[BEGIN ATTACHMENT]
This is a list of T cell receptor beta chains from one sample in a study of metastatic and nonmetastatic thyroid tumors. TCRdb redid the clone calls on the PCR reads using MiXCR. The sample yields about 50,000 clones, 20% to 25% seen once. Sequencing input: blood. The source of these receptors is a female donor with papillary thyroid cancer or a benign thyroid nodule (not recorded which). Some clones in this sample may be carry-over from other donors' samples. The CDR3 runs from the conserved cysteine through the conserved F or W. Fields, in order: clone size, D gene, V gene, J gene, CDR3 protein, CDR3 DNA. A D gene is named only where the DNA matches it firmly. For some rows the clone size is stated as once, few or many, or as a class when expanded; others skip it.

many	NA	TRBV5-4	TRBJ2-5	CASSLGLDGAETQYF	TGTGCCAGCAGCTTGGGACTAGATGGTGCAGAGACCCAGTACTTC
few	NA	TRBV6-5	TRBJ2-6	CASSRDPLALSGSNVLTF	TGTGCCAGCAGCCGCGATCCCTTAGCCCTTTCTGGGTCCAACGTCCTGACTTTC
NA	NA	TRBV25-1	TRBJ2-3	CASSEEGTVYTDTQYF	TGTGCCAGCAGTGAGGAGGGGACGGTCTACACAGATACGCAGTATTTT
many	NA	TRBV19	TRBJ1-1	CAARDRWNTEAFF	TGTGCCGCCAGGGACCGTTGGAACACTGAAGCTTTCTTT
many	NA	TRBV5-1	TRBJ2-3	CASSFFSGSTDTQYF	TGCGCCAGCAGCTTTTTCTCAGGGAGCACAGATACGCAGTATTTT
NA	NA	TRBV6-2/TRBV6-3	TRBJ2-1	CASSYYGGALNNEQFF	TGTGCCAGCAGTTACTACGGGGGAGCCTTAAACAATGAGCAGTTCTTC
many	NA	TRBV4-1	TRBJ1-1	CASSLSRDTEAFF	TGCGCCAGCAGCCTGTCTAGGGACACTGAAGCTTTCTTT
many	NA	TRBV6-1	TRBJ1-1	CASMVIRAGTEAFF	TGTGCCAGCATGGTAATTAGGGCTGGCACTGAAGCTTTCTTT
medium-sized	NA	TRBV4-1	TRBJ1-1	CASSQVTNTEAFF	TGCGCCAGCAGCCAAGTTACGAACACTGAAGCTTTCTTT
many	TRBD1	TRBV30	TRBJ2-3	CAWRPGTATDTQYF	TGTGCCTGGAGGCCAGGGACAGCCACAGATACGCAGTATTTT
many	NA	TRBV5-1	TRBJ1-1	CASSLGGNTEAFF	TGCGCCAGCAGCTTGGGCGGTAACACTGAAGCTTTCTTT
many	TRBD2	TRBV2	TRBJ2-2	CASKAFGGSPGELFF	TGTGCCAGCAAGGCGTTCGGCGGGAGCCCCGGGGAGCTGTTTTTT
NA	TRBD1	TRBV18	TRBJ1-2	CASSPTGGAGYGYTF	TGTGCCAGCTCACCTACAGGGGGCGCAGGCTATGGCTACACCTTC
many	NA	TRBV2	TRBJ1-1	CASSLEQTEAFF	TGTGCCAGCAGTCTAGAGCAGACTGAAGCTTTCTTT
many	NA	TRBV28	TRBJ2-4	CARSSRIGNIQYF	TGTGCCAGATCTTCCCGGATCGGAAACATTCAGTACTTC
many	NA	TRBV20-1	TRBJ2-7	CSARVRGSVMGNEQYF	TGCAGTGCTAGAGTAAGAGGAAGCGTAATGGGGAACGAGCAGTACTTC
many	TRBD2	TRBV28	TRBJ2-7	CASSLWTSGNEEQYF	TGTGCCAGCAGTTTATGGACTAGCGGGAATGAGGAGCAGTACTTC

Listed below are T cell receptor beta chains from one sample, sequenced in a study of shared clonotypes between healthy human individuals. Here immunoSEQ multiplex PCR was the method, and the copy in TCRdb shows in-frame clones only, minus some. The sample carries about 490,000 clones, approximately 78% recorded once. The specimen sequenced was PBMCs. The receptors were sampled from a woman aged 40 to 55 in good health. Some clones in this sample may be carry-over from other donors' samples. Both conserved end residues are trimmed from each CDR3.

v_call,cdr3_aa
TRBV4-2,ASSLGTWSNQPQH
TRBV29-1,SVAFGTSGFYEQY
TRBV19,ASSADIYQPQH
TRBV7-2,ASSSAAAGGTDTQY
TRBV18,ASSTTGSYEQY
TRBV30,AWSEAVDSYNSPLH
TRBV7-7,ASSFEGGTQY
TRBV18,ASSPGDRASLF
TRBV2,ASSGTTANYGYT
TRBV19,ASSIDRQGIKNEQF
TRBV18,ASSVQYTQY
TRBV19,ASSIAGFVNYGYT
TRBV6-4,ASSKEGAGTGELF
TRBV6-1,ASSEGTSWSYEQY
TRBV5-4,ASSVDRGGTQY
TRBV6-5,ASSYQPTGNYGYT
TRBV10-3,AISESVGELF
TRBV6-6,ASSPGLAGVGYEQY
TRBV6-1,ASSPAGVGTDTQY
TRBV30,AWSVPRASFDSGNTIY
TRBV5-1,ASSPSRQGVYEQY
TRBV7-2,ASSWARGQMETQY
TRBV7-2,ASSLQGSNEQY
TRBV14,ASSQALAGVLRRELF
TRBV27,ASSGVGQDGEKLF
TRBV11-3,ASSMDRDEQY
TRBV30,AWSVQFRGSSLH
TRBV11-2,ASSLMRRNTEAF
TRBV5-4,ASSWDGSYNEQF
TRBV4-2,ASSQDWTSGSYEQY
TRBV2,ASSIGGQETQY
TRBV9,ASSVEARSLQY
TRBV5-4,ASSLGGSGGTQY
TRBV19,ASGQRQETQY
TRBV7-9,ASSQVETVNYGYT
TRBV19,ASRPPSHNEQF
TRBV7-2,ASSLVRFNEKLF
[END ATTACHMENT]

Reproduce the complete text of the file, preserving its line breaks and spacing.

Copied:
This is a list of T cell receptor beta chains from one sample in a study of metastatic and nonmetastatic thyroid tumors. TCRdb redid the clone calls on the PCR reads using MiXCR. The sample yields about 50,000 clones, 20% to 25% seen once. Sequencing input: blood. The source of these receptors is a female donor with papillary thyroid cancer or a benign thyroid nodule (not recorded which). Some clones in this sample may be carry-over from other donors' samples. The CDR3 runs from the conserved cysteine through the conserved F or W. Fields, in order: clone size, D gene, V gene, J gene, CDR3 protein, CDR3 DNA. A D gene is named only where the DNA matches it firmly. For some rows the clone size is stated as once, few or many, or as a class when expanded; others skip it.

many	NA	TRBV5-4	TRBJ2-5	CASSLGLDGAETQYF	TGTGCCAGCAGCTTGGGACTAGATGGTGCAGAGACCCAGTACTTC
few	NA	TRBV6-5	TRBJ2-6	CASSRDPLALSGSNVLTF	TGTGCCAGCAGCCGCGATCCCTTAGCCCTTTCTGGGTCCAACGTCCTGACTTTC
NA	NA	TRBV25-1	TRBJ2-3	CASSEEGTVYTDTQYF	TGTGCCAGCAGTGAGGAGGGGACGGTCTACACAGATACGCAGTATTTT
many	NA	TRBV19	TRBJ1-1	CAARDRWNTEAFF	TGTGCCGCCAGGGACCGTTGGAACACTGAAGCTTTCTTT
many	NA	TRBV5-1	TRBJ2-3	CASSFFSGSTDTQYF	TGCGCCAGCAGCTTTTTCTCAGGGAGCACAGATACGCAGTATTTT
NA	NA	TRBV6-2/TRBV6-3	TRBJ2-1	CASSYYGGALNNEQFF	TGTGCCAGCAGTTACTACGGGGGAGCCTTAAACAATGAGCAGTTCTTC
many	NA	TRBV4-1	TRBJ1-1	CASSLSRDTEAFF	TGCGCCAGCAGCCTGTCTAGGGACACTGAAGCTTTCTTT
many	NA	TRBV6-1	TRBJ1-1	CASMVIRAGTEAFF	TGTGCCAGCATGGTAATTAGGGCTGGCACTGAAGCTTTCTTT
medium-sized	NA	TRBV4-1	TRBJ1-1	CASSQVTNTEAFF	TGCGCCAGCAGCCAAGTTACGAACACTGAAGCTTTCTTT
many	TRBD1	TRBV30	TRBJ2-3	CAWRPGTATDTQYF	TGTGCCTGGAGGCCAGGGACAGCCACAGATACGCAGTATTTT
many	NA	TRBV5-1	TRBJ1-1	CASSLGGNTEAFF	TGCGCCAGCAGCTTGGGCGGTAACACTGAAGCTTTCTTT
many	TRBD2	TRBV2	TRBJ2-2	CASKAFGGSPGELFF	TGTGCCAGCAAGGCGTTCGGCGGGAGCCCCGGGGAGCTGTTTTTT
NA	TRBD1	TRBV18	TRBJ1-2	CASSPTGGAGYGYTF	TGTGCCAGCTCACCTACAGGGGGCGCAGGCTATGGCTACACCTTC
many	NA	TRBV2	TRBJ1-1	CASSLEQTEAFF	TGTGCCAGCAGTCTAGAGCAGACTGAAGCTTTCTTT
many	NA	TRBV28	TRBJ2-4	CARSSRIGNIQYF	TGTGCCAGATCTTCCCGGATCGGAAACATTCAGTACTTC
many	NA	TRBV20-1	TRBJ2-7	CSARVRGSVMGNEQYF	TGCAGTGCTAGAGTAAGAGGAAGCGTAATGGGGAACGAGCAGTACTTC
many	TRBD2	TRBV28	TRBJ2-7	CASSLWTSGNEEQYF	TGTGCCAGCAGTTTATGGACTAGCGGGAATGAGGAGCAGTACTTC

Listed below are T cell receptor beta chains from one sample, sequenced in a study of shared clonotypes between healthy human individuals. Here immunoSEQ multiplex PCR was the method, and the copy in TCRdb shows in-frame clones only, minus some. The sample carries about 490,000 clones, approximately 78% recorded once. The specimen sequenced was PBMCs. The receptors were sampled from a woman aged 40 to 55 in good health. Some clones in this sample may be carry-over from other donors' samples. Both conserved end residues are trimmed from each CDR3.

v_call,cdr3_aa
TRBV4-2,ASSLGTWSNQPQH
TRBV29-1,SVAFGTSGFYEQY
TRBV19,ASSADIYQPQH
TRBV7-2,ASSSAAAGGTDTQY
TRBV18,ASSTTGSYEQY
TRBV30,AWSEAVDSYNSPLH
TRBV7-7,ASSFEGGTQY
TRBV18,ASSPGDRASLF
TRBV2,ASSGTTANYGYT
TRBV19,ASSIDRQGIKNEQF
TRBV18,ASSVQYTQY
TRBV19,ASSIAGFVNYGYT
TRBV6-4,ASSKEGAGTGELF
TRBV6-1,ASSEGTSWSYEQY
TRBV5-4,ASSVDRGGTQY
TRBV6-5,ASSYQPTGNYGYT
TRBV10-3,AISESVGELF
TRBV6-6,ASSPGLAGVGYEQY
TRBV6-1,ASSPAGVGTDTQY
TRBV30,AWSVPRASFDSGNTIY
TRBV5-1,ASSPSRQGVYEQY
TRBV7-2,ASSWARGQMETQY
TRBV7-2,ASSLQGSNEQY
TRBV14,ASSQALAGVLRRELF
TRBV27,ASSGVGQDGEKLF
TRBV11-3,ASSMDRDEQY
TRBV30,AWSVQFRGSSLH
TRBV11-2,ASSLMRRNTEAF
TRBV5-4,ASSWDGSYNEQF
TRBV4-2,ASSQDWTSGSYEQY
TRBV2,ASSIGGQETQY
TRBV9,ASSVEARSLQY
TRBV5-4,ASSLGGSGGTQY
TRBV19,ASGQRQETQY
TRBV7-9,ASSQVETVNYGYT
TRBV19,ASRPPSHNEQF
TRBV7-2,ASSLVRFNEKLF